Environmental Law

BP grossly negligent in Gulf oil spill, federal judge rules; company could face $18B in penalties


BP Plc was grossly negligent concerning the massive 2010 oil spill that occurred after a deadly explosion and fire at the Deepwater Horizon oil rig in the Gulf of Mexico, a federal judge in New Orleans has ruled.

The Thursday decision by U.S. District Judge Carl Barbier, who was selected in 2010 to oversee the case by a panel of federal judges, sets the stage for some $18 billion in additional penalties to be imposed on the oil company under the Clean Water Act, as well as possible punitive damages in civil cases, according to Bloomberg and the New York Times (reg. req.). An appeal by BP is expected.

The oil company, which owned the underwater well that blew out at the outset of the disaster, has accepted responsibility for the spill and reportedly expects to pay some $42 billion as a result of the accident, in which 11 rig workers died. However, “BP has long claimed that it was only negligent and that other companies were equally to blame for causing the Gulf oil spill. Judge Barbier’s ruling makes clear that BP knowingly took risks that caused the worst environmental disaster in U.S. history and that BP was the worst culprit,” said law professor David Uhlmann of the University of Michigan. He formerly headed the environmental crimes section of the U.S. Department of Justice.

“BP believes that the finding that it was grossly negligent with respect to the accident and that its activities at the Macondo well amounted to willful misconduct is not supported by the evidence at trial,” the company said in a written statement provided to Bloomberg. “The law is clear that proving gross negligence is a very high bar that was not met in this case.”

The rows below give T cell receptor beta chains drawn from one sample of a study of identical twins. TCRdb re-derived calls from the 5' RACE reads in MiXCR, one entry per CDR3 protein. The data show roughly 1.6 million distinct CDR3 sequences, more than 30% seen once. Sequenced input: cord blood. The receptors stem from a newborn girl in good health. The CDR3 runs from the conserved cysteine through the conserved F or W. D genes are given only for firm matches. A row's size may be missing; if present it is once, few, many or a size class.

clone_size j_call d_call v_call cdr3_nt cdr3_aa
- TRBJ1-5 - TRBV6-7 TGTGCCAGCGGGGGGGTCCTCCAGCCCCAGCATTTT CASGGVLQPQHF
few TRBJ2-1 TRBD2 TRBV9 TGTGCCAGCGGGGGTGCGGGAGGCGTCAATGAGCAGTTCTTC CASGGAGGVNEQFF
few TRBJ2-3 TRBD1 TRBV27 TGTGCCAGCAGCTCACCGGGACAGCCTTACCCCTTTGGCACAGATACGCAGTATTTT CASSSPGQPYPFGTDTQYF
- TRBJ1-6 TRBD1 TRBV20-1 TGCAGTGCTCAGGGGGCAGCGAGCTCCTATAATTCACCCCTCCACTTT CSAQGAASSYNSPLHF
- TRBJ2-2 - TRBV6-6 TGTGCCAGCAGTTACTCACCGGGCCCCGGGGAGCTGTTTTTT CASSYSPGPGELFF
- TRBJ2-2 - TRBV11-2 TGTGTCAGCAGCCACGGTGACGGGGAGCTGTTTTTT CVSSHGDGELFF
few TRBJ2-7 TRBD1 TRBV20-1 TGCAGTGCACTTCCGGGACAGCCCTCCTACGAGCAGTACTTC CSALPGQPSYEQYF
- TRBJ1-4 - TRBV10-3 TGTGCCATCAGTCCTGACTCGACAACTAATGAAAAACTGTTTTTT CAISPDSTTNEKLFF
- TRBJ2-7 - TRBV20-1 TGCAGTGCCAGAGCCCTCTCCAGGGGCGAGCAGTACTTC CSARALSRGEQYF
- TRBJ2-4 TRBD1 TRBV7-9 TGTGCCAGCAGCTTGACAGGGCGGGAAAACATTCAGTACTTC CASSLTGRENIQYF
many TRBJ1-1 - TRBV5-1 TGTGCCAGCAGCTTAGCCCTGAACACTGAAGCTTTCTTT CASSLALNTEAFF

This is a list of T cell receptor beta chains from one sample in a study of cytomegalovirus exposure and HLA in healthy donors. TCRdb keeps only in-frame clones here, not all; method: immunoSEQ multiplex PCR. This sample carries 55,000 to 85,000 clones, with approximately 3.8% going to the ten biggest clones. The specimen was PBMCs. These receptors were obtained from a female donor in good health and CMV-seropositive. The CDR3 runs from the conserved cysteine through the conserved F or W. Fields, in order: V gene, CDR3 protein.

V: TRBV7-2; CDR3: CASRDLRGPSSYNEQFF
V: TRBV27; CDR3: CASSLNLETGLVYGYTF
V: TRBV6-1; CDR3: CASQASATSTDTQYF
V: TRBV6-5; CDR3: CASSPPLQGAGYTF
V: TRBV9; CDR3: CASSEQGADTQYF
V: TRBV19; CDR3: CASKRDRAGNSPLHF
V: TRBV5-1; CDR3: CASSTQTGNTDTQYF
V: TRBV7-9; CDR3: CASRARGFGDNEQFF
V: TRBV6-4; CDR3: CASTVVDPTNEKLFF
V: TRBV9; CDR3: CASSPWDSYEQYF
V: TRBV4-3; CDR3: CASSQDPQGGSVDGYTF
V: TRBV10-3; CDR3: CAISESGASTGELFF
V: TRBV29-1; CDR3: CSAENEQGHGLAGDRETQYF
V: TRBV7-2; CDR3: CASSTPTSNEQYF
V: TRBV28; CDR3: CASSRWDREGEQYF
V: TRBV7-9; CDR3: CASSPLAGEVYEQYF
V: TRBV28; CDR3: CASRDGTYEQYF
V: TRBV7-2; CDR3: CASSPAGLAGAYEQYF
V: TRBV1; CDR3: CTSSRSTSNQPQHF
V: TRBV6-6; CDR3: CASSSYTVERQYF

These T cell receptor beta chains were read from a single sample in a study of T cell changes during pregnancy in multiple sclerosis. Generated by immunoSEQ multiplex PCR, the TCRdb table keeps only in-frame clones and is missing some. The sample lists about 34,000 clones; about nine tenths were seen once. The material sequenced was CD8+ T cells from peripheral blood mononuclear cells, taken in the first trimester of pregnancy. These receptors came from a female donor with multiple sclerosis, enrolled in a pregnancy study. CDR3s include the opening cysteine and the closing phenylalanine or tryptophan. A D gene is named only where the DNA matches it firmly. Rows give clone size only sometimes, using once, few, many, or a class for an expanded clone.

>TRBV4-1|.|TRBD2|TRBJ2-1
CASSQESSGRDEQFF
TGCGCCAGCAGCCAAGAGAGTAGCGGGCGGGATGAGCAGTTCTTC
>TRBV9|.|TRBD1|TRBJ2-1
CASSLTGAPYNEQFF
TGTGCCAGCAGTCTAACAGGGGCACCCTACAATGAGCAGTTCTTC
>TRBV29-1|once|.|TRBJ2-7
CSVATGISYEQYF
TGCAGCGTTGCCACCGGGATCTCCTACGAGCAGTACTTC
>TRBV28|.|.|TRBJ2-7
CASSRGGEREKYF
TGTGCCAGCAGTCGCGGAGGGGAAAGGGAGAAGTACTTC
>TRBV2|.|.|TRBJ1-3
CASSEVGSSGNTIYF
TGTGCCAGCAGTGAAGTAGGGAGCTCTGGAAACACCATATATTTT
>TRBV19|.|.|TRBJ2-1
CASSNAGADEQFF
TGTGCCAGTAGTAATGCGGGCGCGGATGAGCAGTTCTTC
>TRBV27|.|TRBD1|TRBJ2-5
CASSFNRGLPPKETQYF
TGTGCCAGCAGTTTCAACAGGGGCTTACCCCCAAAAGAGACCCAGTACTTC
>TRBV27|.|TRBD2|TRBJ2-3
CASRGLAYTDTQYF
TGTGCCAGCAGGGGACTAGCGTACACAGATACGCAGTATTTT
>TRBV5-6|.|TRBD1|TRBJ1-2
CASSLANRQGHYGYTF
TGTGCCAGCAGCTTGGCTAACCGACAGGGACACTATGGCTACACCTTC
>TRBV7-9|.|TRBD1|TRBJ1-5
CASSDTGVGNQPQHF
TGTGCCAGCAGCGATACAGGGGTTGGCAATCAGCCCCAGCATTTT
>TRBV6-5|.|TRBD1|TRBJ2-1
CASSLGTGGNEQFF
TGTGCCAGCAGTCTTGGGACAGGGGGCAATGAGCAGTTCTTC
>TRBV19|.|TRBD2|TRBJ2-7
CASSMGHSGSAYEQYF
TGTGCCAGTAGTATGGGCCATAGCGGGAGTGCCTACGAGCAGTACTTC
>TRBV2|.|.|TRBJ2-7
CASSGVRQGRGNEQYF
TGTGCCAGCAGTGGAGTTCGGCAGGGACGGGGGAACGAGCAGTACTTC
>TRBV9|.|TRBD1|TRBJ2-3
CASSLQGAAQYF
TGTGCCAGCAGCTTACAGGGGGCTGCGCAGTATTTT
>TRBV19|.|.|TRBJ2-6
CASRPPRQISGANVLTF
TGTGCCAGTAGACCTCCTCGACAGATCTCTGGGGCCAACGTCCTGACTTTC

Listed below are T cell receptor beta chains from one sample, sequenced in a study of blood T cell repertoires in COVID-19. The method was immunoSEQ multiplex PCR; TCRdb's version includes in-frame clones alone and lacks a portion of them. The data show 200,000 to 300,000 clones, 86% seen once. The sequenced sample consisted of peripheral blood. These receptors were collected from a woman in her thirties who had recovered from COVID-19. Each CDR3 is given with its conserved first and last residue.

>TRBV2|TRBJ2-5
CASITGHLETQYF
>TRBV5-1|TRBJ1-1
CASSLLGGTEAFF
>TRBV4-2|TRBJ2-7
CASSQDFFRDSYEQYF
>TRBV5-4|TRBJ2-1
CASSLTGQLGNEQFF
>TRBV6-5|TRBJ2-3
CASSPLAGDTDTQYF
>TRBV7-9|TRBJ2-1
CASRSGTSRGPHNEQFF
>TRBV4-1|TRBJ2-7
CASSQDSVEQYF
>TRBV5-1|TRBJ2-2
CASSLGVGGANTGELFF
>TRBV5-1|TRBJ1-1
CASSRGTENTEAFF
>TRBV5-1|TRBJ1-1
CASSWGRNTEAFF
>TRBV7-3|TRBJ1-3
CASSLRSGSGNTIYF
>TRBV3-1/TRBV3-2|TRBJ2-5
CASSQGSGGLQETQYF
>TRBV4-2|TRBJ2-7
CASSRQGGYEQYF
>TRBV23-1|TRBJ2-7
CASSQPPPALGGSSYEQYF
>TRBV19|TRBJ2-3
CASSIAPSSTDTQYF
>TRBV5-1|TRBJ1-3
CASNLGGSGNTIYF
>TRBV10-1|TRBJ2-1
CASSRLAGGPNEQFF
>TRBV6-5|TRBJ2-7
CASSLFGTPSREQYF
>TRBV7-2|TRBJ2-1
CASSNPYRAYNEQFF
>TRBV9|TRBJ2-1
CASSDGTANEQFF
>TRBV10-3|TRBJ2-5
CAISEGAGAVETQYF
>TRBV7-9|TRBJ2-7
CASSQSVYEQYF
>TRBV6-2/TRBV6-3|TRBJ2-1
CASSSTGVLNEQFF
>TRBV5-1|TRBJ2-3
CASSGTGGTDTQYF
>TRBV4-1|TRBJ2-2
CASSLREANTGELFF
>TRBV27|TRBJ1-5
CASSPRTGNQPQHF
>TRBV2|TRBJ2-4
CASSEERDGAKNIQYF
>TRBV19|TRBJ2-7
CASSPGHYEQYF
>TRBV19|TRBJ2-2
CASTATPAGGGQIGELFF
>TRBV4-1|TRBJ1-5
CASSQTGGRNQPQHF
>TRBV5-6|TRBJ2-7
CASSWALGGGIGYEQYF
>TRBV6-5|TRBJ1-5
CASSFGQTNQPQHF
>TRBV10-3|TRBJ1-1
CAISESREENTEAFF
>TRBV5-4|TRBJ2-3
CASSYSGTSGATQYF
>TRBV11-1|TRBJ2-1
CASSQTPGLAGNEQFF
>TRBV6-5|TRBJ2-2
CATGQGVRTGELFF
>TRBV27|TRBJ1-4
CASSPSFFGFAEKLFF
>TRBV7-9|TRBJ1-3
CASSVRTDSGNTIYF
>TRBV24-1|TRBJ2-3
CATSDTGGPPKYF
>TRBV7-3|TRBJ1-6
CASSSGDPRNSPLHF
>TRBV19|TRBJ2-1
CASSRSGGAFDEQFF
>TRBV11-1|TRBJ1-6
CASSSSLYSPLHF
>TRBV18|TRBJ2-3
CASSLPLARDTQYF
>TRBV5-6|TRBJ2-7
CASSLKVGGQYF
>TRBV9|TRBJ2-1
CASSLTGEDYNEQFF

Barbier’s ruling says BP is 67 percent responsible for the spill. It apportions 30 percent of the liability to Transocean Ltd., which owned the drilling rig, and 3 percent to Halliburton Energy Service, which supplied the cement used to seal the underwater well that blew out, the Associated Press reports.

However, because Transocean and Halliburton were found negligent rather than grossly negligent, they do not face additional penalties and potential punitive damages, Bloomberg says.

An expert testified at trial in 2013 that multiple mechanical issues caused the failure of a blowout preventer that was supposed to stop the flow of oil in an emergency, the New Orleans Times-Picayune reported at the time.

Additional and related coverage:

ABAJournal.com (2010): “Despite Hi-Tech Safety Equipment, Lack of Training Aided Oil Rig Disaster, NY Times Reports”

ABAJournal.com (2010): “Report: BP Warned by Gov’t Agencies, Vinson & Elkins of Potential Issues at Multiple Sites”

ABAJournal.com (2013): “With billions at issue, trial begins to apportion fault for oil spill among BP, its subcontractors”

ABAJournal.com: “Halliburton to pay $1.1B to resolve oil spill suits”

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